This knack has perhaps manifested itself most obviously during the EU Referendum campaign. Whilst officially declared as a remainer, Theresa May made a minimal contribution to the campaign. What little she did say was mostly focused on withdrawing from the European Convention on Human Rights; a longstanding policy commitment.

It is hard to imagine a more blatant example of fence-sitting. But it has paid dividends for her as she was able to present herself as a unifying leadership candidate who could draw support both the Leave and Remain camps. It helped her achieve her biggest aim.

What that argument means for the future of civil liberties is harder to pin down. Certainly, she is not the civil libertarian she appeared in her early days as Home Secretary. But it can also be argued that she is also not the authoritarian figure she has seemed in more recent times either.

The question is, now the ambition which has shaped her career has been achieved, what will become her new driving force. Perhaps legacy will be a new focus, in which case a similarly opportunist policy pattern is likely to be seen.

But it is just possible that some principals might rise to the surface too. After all, she has nothing to lose now she has reached the summit.

Her Investigatory Powers Bill is a frightening prospect indeed. But there is maybe, just maybe a glimmer of hope for us civil libertarians too.

3.71 avg. rating (75% score) - 7 votes
mm
David Spencer
David is a freelance PR and public affairs consultant and writer working with clients in the UK, Europe, and Asia. He is a former aide to the Rt. Hon David Davis MP and also worked in the office of the Shadow Home Secretary. He can be found tweeting at @dspencer47.
  • Ken

    Most people don’t seem to understand that this level of surveillance is not designed to protect us from terrorism but to control us. If the government can see the full detail of our lives and they decide that we are an inconvenience, that information will be used to silence us. You can also be sure that the powers that be will not be spied on in the same way. One rule for them and a different rule for the rest of us.

  • Hackney Hal

    Why should I be “frightened” if the security services are monitoring my internet use and emails ? I proceed on the basis they are anyway – no problem.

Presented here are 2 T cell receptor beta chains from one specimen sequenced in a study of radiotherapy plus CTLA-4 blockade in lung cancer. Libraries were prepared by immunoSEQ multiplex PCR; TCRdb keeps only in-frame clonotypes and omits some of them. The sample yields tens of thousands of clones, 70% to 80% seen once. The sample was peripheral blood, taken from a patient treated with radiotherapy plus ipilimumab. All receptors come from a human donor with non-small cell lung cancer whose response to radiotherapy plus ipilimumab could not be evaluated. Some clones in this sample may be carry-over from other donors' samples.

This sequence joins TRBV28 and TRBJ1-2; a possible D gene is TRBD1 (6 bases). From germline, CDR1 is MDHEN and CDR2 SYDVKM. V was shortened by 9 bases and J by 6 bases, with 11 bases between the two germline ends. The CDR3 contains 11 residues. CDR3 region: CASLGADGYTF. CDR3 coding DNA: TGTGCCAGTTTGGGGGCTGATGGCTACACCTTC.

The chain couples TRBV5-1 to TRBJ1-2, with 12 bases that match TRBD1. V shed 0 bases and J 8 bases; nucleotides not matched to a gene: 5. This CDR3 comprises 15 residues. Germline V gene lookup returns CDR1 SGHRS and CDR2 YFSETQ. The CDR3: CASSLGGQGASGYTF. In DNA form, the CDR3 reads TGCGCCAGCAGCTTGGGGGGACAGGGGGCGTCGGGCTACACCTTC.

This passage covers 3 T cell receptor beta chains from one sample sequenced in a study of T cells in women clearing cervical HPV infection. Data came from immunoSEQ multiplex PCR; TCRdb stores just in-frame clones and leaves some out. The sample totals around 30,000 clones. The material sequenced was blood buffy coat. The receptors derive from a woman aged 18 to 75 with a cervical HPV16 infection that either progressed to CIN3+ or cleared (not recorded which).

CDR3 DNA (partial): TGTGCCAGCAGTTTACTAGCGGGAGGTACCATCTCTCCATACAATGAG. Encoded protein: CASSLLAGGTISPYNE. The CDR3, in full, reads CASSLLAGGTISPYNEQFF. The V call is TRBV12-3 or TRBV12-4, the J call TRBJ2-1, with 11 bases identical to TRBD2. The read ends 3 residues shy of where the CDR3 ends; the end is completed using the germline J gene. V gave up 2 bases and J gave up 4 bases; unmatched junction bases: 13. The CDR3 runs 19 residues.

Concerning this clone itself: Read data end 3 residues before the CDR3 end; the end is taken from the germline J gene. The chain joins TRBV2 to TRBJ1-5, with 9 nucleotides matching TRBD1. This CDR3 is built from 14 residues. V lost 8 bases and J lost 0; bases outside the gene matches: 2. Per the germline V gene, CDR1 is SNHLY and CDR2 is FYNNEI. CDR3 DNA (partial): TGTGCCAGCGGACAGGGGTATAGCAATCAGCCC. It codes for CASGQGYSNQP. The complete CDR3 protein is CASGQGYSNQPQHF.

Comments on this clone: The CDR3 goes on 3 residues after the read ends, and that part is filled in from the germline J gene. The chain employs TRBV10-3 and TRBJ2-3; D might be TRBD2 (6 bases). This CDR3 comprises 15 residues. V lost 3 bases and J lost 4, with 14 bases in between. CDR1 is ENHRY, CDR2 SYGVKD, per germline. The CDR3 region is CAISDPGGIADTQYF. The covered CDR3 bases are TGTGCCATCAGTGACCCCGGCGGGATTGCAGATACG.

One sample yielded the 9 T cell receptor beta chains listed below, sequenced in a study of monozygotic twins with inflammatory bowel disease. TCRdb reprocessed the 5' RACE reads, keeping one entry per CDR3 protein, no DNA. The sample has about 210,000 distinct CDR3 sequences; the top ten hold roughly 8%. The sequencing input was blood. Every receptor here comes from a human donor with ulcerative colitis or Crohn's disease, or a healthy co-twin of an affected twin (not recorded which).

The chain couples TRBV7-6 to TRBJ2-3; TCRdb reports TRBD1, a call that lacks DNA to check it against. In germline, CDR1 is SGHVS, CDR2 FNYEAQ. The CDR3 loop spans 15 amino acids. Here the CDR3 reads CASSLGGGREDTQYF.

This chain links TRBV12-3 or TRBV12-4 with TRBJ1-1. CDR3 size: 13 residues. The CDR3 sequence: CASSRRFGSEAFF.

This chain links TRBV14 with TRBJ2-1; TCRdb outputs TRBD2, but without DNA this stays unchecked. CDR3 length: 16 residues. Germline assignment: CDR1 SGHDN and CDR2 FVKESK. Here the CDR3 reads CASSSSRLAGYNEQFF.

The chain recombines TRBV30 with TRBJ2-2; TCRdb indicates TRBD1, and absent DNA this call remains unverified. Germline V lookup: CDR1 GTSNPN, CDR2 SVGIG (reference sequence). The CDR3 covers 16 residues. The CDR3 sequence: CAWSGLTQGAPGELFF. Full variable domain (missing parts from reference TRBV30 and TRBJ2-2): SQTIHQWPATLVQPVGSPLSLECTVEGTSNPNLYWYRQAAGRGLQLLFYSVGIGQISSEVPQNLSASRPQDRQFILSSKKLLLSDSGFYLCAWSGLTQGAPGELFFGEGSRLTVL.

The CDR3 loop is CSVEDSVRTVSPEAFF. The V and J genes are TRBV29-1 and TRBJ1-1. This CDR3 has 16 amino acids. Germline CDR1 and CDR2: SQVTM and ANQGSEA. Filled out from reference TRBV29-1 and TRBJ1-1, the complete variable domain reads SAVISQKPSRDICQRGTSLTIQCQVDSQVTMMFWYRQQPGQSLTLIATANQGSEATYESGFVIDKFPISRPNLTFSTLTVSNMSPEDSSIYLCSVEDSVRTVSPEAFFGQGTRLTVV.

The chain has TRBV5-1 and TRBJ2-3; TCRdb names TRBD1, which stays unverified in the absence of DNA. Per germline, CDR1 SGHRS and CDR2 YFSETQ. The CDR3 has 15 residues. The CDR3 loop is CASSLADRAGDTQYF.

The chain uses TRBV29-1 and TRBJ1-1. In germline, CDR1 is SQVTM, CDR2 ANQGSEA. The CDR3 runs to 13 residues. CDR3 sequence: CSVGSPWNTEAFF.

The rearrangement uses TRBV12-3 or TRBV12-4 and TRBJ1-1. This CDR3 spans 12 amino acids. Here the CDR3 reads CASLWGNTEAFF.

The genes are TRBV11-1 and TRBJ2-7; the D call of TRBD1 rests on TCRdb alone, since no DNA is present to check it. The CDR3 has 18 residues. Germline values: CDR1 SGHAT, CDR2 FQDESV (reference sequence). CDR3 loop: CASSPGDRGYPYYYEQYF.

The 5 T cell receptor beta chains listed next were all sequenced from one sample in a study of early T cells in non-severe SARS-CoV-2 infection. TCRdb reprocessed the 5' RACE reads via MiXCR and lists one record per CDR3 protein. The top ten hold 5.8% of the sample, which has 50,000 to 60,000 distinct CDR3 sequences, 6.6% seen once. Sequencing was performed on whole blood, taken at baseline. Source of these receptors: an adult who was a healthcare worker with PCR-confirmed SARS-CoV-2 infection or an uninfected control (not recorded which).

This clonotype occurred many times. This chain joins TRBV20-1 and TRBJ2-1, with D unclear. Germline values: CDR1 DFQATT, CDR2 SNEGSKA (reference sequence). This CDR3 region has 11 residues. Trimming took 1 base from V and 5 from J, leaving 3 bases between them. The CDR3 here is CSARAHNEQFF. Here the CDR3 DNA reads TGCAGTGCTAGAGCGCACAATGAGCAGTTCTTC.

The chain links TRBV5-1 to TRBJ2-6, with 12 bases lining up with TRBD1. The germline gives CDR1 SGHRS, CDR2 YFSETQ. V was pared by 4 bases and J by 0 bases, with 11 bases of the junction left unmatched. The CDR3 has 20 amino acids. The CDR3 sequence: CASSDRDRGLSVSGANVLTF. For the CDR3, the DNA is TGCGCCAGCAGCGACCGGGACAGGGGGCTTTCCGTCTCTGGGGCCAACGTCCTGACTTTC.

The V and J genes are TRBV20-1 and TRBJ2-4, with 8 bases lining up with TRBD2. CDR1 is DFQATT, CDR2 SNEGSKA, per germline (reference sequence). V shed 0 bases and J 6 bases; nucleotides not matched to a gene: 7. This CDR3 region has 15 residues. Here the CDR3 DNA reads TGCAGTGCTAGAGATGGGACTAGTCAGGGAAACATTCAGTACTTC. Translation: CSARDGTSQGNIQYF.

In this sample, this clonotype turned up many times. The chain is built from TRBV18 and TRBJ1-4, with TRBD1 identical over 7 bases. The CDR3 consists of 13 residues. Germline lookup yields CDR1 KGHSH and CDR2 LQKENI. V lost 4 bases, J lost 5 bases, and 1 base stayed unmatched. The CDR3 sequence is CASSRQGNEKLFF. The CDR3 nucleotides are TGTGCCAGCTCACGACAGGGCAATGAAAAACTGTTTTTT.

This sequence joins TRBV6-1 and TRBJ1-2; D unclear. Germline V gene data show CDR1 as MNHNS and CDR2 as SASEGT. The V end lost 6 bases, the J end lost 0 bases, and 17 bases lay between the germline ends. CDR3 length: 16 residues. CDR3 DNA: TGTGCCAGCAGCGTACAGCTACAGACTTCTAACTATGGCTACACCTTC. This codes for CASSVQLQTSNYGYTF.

• Snoffle Gronch

    I’m waiting for the Government to end the right of my political and cultural enemies to steal my money and give it to their odious corrupt friends.

    Scrap the BBC License tax now!

  • brownowl

    So, the old “Nothing to hide, nothing to fear” canard, eh? I despair…

  • Hackney Hal

    I didn’t say that. I said that irrespective of what the law is it would be foolish to think security services from our or another country, or the email and internet companies, or simply hackers, are not ALREADY monitoring our internet and email traffic and people who act as if they aren’t are naïve. Oppose May’s law if you want but it won’t change this.

  • brownowl

    Fair enough, and agreed. Just checking… I hear the NTHNTF mantra too often by far.

  • Jeremy Poynton

    Not mine they can’t. And it’s very simple how to do it.

  • Mrs Crewe

    I don’t care, all they will find is a lot of crochet patterns and pictures of cats.

  • ratcatcher11

    The problem is, legislation designed to protect the UK from terrorism in the past has been used against people in entirely different spheres, for example against dog fouling, fly tipping and rubbish collection, against parents of non attending schoolchildren to name a few. The use of hate crime law to prevent discussion and criticism of pro gay, pro feminism and pro minorities declarations, by the police especially.This is why this legislation must have clearly defined limits and any organisation using it outside it’s primary intended use, must be prosecuted and the instigators gaoled for corruption and misuse of the law and this includes the police whose Chief constables must be made to pay the price for misuse. Until these guarantees are in place then people have a right to be suspicious and untrusting of any security laws introduced which can affect our rights.

  • Prompt Critical

    The problem with this article is the spelling and the mistaken words.

  • S Bosworth

    I’m more concerned by organizations such as Microsoft and Google who are undoubtedly gathering far more information about you and me, by surreptitious means, than most people realize. They already share this information with various (US) government agencies.

  • Ravenscar

    Mind you, if they so required it TPTB could always fit you up, these new powers will just make it a tad far easier to action.

  • gray cooper

    The blatant violation of intellectual property by those broken government and opposition politicians in an alleged capitalist country like the UK is deplorable. Freedom ? What freedom?

x
Like us on Facebook: